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Journal Article


Carius D, Hörnig L, Ragert P, Kaminski E. Neurosci. Lett. 2019; ePub(ePub): ePub.


Institute for General Kinesiology and Exercise Science, University of Leipzig, Leipzig, Germany; Max Planck Institute for Human Cognitive and Brain Sciences, Leipzig, Germany.


(Copyright © 2019, Elsevier Publishing)






Bouldering is a special form of climbing without rope that requires coordinated whole-body movements. While physical performance parameters such as condition have been well studied, the knowledge on neural activity during climbing still remains sparse. Functional near-infrared spectroscopy (fNIRS) allows to measure brain activation while performing sportive actions due to its relative robustness against motion artefacts. In the current study, hemodynamic response alterations of 13 advanced climbers were investigated during boulder performance using fNIRS measurements. Simple and moderate climbing routes were compared regarding their level of cortical activation mainly in the sensorimotor area. Our results show that repetitively climbing a set of boulders activates almost all areas of the sensorimotor system including the bilateral premotor and supplementary motor cortex, bilateral primary motor cortex as well as the bilateral gyrus supramarginalis and somatosensory cortex. This result was found in both simple and moderate climbing routes with no effect of task complexity on the level of cortical activity. Correlation analysis revealed a negative association between the level of expertise and the hemodynamic response in the supplementary-motor region, suggesting that gaining expertise in climbing is associated with a decrease in secondary motor areas, which is an indicator of motor automaticity. In summary, the present study provides first proof of concept that fNIRS is capable of assessing hemodynamic response alterations within the human motor system during the execution of complex whole-body climbing movements.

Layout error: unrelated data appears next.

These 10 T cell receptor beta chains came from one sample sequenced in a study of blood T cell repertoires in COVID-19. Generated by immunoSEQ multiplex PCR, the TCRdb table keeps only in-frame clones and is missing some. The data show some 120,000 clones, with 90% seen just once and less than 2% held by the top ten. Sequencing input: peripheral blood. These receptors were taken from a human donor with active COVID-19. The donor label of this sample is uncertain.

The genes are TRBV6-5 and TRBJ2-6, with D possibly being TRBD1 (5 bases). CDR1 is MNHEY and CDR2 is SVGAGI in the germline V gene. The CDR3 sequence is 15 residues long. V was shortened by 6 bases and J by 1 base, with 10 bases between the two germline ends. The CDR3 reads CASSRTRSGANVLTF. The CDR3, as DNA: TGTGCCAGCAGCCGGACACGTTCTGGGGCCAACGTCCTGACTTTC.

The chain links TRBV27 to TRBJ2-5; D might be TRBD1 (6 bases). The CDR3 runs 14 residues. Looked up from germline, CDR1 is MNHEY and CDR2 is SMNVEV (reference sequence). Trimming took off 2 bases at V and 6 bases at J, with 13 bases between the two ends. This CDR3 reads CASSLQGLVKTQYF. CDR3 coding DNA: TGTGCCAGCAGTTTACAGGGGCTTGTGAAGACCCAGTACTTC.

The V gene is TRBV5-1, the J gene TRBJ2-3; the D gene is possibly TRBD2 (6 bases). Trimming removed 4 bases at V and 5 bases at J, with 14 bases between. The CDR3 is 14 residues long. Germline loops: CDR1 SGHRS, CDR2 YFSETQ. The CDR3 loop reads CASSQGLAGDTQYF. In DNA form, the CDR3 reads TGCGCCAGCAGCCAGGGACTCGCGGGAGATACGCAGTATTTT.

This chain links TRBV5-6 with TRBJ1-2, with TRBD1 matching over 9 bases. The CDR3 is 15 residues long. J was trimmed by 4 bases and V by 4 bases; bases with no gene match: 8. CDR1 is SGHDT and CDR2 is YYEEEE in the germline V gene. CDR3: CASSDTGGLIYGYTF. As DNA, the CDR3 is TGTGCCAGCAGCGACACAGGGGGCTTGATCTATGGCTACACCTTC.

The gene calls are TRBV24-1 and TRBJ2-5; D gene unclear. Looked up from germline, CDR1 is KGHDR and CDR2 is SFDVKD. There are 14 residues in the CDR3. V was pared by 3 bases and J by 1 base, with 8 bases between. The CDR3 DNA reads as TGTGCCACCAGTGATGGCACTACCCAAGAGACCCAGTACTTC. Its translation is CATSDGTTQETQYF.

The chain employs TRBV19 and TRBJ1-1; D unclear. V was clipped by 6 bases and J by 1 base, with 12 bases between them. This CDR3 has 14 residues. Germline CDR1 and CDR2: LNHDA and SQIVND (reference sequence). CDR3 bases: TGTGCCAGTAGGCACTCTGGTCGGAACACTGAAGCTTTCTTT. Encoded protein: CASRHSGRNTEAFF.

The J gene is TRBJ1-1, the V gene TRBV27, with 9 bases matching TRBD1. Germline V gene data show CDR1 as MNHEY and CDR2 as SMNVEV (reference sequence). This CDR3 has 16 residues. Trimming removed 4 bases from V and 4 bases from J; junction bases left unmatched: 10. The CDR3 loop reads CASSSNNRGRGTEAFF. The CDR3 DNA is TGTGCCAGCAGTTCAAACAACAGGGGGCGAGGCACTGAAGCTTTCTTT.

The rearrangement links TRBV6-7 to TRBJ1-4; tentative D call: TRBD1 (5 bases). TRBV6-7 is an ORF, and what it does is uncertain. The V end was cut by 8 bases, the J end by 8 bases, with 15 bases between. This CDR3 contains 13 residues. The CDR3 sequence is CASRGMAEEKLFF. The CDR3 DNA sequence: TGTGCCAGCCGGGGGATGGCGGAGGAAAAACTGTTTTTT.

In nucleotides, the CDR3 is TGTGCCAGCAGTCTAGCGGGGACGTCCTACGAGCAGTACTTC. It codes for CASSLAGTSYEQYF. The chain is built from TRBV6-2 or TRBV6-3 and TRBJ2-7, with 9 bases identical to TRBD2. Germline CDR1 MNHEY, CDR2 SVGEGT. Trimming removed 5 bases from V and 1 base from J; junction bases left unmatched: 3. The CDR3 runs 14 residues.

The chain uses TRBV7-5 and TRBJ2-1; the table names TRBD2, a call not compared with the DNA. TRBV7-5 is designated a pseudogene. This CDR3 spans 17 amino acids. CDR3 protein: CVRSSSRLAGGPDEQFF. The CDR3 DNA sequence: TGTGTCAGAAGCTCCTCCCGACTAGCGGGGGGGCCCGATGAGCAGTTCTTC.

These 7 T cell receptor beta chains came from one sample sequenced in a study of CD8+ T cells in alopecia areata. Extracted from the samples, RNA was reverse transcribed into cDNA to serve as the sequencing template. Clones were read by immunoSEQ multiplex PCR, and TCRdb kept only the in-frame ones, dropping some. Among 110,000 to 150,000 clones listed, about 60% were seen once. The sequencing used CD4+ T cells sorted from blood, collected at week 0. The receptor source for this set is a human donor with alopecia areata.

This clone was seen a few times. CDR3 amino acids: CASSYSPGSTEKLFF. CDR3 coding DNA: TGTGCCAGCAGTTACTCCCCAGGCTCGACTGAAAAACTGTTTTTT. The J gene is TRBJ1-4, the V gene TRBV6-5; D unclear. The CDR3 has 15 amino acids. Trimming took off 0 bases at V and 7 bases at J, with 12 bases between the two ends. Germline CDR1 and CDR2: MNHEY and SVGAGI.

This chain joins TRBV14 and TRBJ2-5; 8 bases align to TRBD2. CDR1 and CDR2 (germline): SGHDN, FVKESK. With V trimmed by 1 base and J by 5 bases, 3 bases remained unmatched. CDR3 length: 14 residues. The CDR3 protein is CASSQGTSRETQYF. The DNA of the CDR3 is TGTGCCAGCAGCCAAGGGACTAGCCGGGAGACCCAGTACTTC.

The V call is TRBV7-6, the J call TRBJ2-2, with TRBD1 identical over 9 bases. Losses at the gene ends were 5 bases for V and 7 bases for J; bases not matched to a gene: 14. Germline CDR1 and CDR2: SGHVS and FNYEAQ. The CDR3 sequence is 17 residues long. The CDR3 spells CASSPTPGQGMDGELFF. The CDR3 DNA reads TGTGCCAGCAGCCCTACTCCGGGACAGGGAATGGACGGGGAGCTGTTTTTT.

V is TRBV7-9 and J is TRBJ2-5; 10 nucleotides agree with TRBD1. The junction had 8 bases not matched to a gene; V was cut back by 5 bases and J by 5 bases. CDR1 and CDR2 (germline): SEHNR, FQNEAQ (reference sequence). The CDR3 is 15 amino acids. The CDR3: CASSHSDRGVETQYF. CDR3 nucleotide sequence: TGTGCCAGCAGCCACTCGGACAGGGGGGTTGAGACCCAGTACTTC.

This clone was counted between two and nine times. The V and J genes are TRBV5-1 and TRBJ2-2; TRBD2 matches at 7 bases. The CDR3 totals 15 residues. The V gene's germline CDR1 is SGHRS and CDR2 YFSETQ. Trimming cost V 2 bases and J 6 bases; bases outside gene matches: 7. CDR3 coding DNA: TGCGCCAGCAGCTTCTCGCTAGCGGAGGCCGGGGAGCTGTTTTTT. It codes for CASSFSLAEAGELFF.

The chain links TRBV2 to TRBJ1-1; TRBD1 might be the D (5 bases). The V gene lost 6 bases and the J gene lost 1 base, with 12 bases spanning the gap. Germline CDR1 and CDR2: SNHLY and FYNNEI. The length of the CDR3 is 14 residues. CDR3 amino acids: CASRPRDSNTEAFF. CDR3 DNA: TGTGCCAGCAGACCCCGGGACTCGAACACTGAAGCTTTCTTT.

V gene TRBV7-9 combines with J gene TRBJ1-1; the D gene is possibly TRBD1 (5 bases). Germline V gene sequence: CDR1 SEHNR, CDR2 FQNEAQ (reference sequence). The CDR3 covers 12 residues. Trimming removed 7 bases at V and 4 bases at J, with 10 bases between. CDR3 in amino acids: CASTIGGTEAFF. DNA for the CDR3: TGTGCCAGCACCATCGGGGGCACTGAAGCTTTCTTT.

Copyright © 2019. Published by Elsevier B.V.

Language: en


Climbing; Near-Infrared Spectroscopy; Neuroplasticity; Unconstrained Environments; Whole-Body Movement


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